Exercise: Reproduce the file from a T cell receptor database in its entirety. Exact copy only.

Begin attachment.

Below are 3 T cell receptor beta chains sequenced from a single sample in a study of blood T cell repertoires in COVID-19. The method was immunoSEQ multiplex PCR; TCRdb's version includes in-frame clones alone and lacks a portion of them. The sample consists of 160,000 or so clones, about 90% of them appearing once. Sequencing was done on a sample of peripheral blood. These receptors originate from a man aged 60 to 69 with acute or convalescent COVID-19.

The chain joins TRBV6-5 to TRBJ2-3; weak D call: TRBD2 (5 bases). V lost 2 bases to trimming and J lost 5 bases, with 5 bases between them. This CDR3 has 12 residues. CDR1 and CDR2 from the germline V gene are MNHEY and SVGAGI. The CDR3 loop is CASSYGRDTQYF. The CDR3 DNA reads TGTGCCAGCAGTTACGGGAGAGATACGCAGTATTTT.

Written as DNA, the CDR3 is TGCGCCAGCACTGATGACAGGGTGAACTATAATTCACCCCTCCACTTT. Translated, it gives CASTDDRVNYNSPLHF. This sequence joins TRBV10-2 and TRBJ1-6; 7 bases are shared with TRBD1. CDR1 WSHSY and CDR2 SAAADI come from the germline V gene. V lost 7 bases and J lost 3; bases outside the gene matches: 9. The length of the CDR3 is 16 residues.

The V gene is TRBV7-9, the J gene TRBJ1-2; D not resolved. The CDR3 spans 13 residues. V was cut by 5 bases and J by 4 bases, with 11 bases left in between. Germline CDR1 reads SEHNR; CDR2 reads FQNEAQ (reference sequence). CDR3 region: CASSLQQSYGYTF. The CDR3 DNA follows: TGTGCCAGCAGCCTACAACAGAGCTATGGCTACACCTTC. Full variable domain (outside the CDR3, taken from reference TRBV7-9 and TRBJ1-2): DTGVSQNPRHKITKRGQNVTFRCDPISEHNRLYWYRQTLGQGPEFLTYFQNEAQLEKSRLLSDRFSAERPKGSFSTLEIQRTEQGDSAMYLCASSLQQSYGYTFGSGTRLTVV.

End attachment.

Below are 3 T cell receptor beta chains sequenced from a single sample in a study of blood T cell repertoires in COVID-19. The method was immunoSEQ multiplex PCR; TCRdb's version includes in-frame clones alone and lacks a portion of them. The sample consists of 160,000 or so clones, about 90% of them appearing once. Sequencing was done on a sample of peripheral blood. These receptors originate from a man aged 60 to 69 with acute or convalescent COVID-19.

The chain joins TRBV6-5 to TRBJ2-3; weak D call: TRBD2 (5 bases). V lost 2 bases to trimming and J lost 5 bases, with 5 bases between them. This CDR3 has 12 residues. CDR1 and CDR2 from the germline V gene are MNHEY and SVGAGI. The CDR3 loop is CASSYGRDTQYF. The CDR3 DNA reads TGTGCCAGCAGTTACGGGAGAGATACGCAGTATTTT.

Written as DNA, the CDR3 is TGCGCCAGCACTGATGACAGGGTGAACTATAATTCACCCCTCCACTTT. Translated, it gives CASTDDRVNYNSPLHF. This sequence joins TRBV10-2 and TRBJ1-6; 7 bases are shared with TRBD1. CDR1 WSHSY and CDR2 SAAADI come from the germline V gene. V lost 7 bases and J lost 3; bases outside the gene matches: 9. The length of the CDR3 is 16 residues.

The V gene is TRBV7-9, the J gene TRBJ1-2; D not resolved. The CDR3 spans 13 residues. V was cut by 5 bases and J by 4 bases, with 11 bases left in between. Germline CDR1 reads SEHNR; CDR2 reads FQNEAQ (reference sequence). CDR3 region: CASSLQQSYGYTF. The CDR3 DNA follows: TGTGCCAGCAGCCTACAACAGAGCTATGGCTACACCTTC. Full variable domain (outside the CDR3, taken from reference TRBV7-9 and TRBJ1-2): DTGVSQNPRHKITKRGQNVTFRCDPISEHNRLYWYRQTLGQGPEFLTYFQNEAQLEKSRLLSDRFSAERPKGSFSTLEIQRTEQGDSAMYLCASSLQQSYGYTFGSGTRLTVV.